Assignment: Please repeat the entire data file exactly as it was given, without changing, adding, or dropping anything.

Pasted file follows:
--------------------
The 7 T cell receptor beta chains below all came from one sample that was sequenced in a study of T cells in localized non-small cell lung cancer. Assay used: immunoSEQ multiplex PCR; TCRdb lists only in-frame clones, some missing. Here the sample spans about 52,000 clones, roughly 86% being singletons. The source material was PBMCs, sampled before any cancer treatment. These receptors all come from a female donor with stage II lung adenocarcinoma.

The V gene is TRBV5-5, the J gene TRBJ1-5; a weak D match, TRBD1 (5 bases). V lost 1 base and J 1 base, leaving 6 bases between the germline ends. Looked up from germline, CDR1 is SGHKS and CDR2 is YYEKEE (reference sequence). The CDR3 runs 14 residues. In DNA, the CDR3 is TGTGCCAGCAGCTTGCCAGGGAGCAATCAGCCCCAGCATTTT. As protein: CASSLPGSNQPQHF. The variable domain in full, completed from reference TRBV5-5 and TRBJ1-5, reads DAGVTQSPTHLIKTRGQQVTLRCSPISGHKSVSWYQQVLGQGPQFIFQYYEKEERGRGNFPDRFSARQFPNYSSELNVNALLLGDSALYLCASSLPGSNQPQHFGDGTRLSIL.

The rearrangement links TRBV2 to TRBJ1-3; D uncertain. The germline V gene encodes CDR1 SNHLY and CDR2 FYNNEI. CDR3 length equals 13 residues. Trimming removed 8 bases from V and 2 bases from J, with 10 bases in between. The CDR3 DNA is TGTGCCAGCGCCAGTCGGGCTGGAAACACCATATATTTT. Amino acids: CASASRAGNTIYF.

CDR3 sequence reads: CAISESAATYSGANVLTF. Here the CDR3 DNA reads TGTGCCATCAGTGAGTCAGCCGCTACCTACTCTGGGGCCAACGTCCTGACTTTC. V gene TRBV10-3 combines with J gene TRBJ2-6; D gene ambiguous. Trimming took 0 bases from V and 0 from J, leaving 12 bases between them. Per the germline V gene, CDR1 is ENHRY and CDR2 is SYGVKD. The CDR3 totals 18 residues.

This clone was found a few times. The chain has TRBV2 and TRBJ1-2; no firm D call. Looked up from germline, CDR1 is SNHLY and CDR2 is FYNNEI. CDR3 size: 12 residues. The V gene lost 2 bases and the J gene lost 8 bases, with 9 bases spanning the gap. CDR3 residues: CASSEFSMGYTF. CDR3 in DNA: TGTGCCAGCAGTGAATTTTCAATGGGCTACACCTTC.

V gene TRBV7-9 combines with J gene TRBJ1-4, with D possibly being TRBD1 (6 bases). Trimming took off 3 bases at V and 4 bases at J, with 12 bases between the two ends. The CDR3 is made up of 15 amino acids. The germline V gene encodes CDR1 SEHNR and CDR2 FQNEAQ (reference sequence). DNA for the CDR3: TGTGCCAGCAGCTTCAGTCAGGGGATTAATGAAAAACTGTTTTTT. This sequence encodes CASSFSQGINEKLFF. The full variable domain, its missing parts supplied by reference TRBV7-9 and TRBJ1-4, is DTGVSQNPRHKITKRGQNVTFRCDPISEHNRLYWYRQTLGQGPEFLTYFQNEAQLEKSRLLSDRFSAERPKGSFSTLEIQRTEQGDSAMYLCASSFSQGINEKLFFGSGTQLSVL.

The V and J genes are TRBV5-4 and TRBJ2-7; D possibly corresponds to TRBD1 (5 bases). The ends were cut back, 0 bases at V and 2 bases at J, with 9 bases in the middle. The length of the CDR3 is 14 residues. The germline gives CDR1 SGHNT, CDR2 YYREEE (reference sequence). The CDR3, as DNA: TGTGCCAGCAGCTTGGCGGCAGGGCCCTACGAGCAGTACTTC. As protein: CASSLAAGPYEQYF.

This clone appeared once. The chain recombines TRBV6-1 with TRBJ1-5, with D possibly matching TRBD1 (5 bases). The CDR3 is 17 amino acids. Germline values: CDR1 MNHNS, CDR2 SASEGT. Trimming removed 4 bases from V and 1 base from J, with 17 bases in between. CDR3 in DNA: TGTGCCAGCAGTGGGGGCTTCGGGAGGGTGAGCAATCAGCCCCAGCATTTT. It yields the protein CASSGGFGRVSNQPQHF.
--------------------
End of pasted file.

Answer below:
The 7 T cell receptor beta chains below all came from one sample that was sequenced in a study of T cells in localized non-small cell lung cancer. Assay used: immunoSEQ multiplex PCR; TCRdb lists only in-frame clones, some missing. Here the sample spans about 52,000 clones, roughly 86% being singletons. The source material was PBMCs, sampled before any cancer treatment. These receptors all come from a female donor with stage II lung adenocarcinoma.

The V gene is TRBV5-5, the J gene TRBJ1-5; a weak D match, TRBD1 (5 bases). V lost 1 base and J 1 base, leaving 6 bases between the germline ends. Looked up from germline, CDR1 is SGHKS and CDR2 is YYEKEE (reference sequence). The CDR3 runs 14 residues. In DNA, the CDR3 is TGTGCCAGCAGCTTGCCAGGGAGCAATCAGCCCCAGCATTTT. As protein: CASSLPGSNQPQHF. The variable domain in full, completed from reference TRBV5-5 and TRBJ1-5, reads DAGVTQSPTHLIKTRGQQVTLRCSPISGHKSVSWYQQVLGQGPQFIFQYYEKEERGRGNFPDRFSARQFPNYSSELNVNALLLGDSALYLCASSLPGSNQPQHFGDGTRLSIL.

The rearrangement links TRBV2 to TRBJ1-3; D uncertain. The germline V gene encodes CDR1 SNHLY and CDR2 FYNNEI. CDR3 length equals 13 residues. Trimming removed 8 bases from V and 2 bases from J, with 10 bases in between. The CDR3 DNA is TGTGCCAGCGCCAGTCGGGCTGGAAACACCATATATTTT. Amino acids: CASASRAGNTIYF.

CDR3 sequence reads: CAISESAATYSGANVLTF. Here the CDR3 DNA reads TGTGCCATCAGTGAGTCAGCCGCTACCTACTCTGGGGCCAACGTCCTGACTTTC. V gene TRBV10-3 combines with J gene TRBJ2-6; D gene ambiguous. Trimming took 0 bases from V and 0 from J, leaving 12 bases between them. Per the germline V gene, CDR1 is ENHRY and CDR2 is SYGVKD. The CDR3 totals 18 residues.

This clone was found a few times. The chain has TRBV2 and TRBJ1-2; no firm D call. Looked up from germline, CDR1 is SNHLY and CDR2 is FYNNEI. CDR3 size: 12 residues. The V gene lost 2 bases and the J gene lost 8 bases, with 9 bases spanning the gap. CDR3 residues: CASSEFSMGYTF. CDR3 in DNA: TGTGCCAGCAGTGAATTTTCAATGGGCTACACCTTC.

V gene TRBV7-9 combines with J gene TRBJ1-4, with D possibly being TRBD1 (6 bases). Trimming took off 3 bases at V and 4 bases at J, with 12 bases between the two ends. The CDR3 is made up of 15 amino acids. The germline V gene encodes CDR1 SEHNR and CDR2 FQNEAQ (reference sequence). DNA for the CDR3: TGTGCCAGCAGCTTCAGTCAGGGGATTAATGAAAAACTGTTTTTT. This sequence encodes CASSFSQGINEKLFF. The full variable domain, its missing parts supplied by reference TRBV7-9 and TRBJ1-4, is DTGVSQNPRHKITKRGQNVTFRCDPISEHNRLYWYRQTLGQGPEFLTYFQNEAQLEKSRLLSDRFSAERPKGSFSTLEIQRTEQGDSAMYLCASSFSQGINEKLFFGSGTQLSVL.

The V and J genes are TRBV5-4 and TRBJ2-7; D possibly corresponds to TRBD1 (5 bases). The ends were cut back, 0 bases at V and 2 bases at J, with 9 bases in the middle. The length of the CDR3 is 14 residues. The germline gives CDR1 SGHNT, CDR2 YYREEE (reference sequence). The CDR3, as DNA: TGTGCCAGCAGCTTGGCGGCAGGGCCCTACGAGCAGTACTTC. As protein: CASSLAAGPYEQYF.

This clone appeared once. The chain recombines TRBV6-1 with TRBJ1-5, with D possibly matching TRBD1 (5 bases). The CDR3 is 17 amino acids. Germline values: CDR1 MNHNS, CDR2 SASEGT. Trimming removed 4 bases from V and 1 base from J, with 17 bases in between. CDR3 in DNA: TGTGCCAGCAGTGGGGGCTTCGGGAGGGTGAGCAATCAGCCCCAGCATTTT. It yields the protein CASSGGFGRVSNQPQHF.